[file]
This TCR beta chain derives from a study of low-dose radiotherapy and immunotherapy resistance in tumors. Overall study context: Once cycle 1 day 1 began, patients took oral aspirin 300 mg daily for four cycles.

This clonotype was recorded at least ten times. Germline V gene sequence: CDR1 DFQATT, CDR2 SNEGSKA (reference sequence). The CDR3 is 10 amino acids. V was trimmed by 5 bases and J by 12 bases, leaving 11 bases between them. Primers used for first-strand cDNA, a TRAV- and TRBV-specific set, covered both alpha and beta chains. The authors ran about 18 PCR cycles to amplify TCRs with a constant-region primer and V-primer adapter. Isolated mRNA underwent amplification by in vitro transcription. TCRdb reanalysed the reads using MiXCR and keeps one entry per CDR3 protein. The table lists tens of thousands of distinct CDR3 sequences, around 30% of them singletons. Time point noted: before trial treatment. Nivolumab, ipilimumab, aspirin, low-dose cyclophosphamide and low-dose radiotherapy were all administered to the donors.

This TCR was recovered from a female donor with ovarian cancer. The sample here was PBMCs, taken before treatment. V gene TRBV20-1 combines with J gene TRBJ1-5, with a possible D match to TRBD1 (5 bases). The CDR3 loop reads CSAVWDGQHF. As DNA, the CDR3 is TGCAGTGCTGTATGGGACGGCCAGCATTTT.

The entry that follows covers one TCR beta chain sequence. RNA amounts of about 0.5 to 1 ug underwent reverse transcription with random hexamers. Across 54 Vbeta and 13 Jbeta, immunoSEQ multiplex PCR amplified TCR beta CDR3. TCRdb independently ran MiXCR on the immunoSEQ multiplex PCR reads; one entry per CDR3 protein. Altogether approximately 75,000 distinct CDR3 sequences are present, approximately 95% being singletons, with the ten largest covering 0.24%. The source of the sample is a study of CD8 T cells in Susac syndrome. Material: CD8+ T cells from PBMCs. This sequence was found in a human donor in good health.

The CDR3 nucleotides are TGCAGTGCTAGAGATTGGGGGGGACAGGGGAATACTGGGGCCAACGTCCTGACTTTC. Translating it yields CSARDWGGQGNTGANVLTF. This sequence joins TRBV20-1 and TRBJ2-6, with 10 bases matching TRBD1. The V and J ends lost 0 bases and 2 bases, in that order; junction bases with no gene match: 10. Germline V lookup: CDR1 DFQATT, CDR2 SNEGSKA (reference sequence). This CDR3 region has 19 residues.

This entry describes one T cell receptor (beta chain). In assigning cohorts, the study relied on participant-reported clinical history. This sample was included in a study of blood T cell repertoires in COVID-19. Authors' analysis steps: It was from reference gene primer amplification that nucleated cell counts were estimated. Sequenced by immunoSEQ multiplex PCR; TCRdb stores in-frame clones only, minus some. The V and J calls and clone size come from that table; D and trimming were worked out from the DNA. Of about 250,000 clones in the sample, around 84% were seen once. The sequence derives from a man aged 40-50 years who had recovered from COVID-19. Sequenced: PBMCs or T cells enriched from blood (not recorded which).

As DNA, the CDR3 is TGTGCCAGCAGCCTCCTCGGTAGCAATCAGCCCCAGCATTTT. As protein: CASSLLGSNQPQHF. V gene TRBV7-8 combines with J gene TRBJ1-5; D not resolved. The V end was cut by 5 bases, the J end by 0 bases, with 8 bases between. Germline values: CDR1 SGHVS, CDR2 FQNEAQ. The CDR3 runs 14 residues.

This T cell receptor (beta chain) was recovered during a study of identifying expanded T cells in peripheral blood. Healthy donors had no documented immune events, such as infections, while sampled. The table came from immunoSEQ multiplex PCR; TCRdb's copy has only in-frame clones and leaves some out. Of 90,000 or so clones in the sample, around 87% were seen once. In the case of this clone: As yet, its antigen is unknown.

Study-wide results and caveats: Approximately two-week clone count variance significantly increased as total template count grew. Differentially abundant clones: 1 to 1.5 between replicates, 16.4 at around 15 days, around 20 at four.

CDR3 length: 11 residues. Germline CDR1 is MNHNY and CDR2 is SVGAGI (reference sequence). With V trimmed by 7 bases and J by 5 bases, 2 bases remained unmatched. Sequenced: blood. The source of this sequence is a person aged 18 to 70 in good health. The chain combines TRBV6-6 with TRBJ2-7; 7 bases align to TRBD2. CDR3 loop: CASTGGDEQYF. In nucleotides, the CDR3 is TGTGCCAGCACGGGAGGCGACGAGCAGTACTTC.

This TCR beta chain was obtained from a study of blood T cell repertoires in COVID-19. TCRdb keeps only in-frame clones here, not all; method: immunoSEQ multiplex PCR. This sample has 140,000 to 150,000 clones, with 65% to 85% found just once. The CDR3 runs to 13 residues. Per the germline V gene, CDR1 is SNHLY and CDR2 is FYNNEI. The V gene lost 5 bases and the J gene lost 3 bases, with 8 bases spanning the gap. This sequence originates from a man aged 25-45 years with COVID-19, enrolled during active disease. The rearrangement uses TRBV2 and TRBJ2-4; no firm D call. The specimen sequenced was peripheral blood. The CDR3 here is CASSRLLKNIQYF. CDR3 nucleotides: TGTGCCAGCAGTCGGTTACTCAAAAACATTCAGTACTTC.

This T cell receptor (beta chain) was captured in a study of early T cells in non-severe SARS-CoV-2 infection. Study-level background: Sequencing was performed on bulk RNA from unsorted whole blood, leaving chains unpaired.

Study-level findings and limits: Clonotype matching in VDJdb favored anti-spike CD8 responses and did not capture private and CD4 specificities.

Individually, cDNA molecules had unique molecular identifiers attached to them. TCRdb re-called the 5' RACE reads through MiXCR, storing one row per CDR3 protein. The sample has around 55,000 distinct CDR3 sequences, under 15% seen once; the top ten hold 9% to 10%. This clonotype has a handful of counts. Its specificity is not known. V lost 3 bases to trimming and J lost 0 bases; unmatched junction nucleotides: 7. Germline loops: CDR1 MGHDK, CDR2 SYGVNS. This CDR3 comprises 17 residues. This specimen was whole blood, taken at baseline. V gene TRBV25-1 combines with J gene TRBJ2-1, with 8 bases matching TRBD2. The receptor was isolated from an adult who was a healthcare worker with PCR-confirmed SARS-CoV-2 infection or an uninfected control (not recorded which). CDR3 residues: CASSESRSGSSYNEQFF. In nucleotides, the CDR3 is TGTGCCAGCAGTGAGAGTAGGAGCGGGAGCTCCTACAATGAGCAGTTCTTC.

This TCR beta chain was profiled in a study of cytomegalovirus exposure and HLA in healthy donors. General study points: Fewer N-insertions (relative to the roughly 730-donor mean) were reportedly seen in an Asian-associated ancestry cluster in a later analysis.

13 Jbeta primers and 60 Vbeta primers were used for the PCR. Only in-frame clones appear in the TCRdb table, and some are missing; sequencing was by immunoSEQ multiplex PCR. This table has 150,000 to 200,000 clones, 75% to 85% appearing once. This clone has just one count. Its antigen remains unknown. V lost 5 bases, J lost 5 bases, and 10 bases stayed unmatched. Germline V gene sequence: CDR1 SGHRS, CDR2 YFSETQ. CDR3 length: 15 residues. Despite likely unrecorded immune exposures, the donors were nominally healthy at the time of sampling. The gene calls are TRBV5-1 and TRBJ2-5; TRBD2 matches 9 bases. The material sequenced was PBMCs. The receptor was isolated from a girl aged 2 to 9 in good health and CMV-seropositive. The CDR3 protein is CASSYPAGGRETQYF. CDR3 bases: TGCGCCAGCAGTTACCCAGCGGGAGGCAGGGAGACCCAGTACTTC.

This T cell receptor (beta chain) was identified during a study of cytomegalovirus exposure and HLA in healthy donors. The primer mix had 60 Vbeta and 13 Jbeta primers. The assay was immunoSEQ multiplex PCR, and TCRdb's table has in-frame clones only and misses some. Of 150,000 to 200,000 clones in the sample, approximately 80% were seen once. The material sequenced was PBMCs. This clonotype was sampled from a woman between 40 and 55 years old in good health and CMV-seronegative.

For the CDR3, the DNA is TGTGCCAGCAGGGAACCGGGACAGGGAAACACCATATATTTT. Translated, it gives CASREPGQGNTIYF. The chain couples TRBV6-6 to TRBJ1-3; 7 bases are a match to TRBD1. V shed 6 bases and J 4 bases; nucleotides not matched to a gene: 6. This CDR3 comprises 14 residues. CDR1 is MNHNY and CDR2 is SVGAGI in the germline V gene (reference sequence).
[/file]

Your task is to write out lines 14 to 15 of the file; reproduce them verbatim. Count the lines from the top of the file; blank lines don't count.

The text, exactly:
Individually, cDNA molecules had unique molecular identifiers attached to them. TCRdb re-called the 5' RACE reads through MiXCR, storing one row per CDR3 protein. The sample has around 55,000 distinct CDR3 sequences, under 15% seen once; the top ten hold 9% to 10%. This clonotype has a handful of counts. Its specificity is not known. V lost 3 bases to trimming and J lost 0 bases; unmatched junction nucleotides: 7. Germline loops: CDR1 MGHDK, CDR2 SYGVNS. This CDR3 comprises 17 residues. This specimen was whole blood, taken at baseline. V gene TRBV25-1 combines with J gene TRBJ2-1, with 8 bases matching TRBD2. The receptor was isolated from an adult who was a healthcare worker with PCR-confirmed SARS-CoV-2 infection or an uninfected control (not recorded which). CDR3 residues: CASSESRSGSSYNEQFF. In nucleotides, the CDR3 is TGTGCCAGCAGTGAGAGTAGGAGCGGGAGCTCCTACAATGAGCAGTTCTTC.

This TCR beta chain was profiled in a study of cytomegalovirus exposure and HLA in healthy donors. General study points: Fewer N-insertions (relative to the roughly 730-donor mean) were reportedly seen in an Asian-associated ancestry cluster in a later analysis.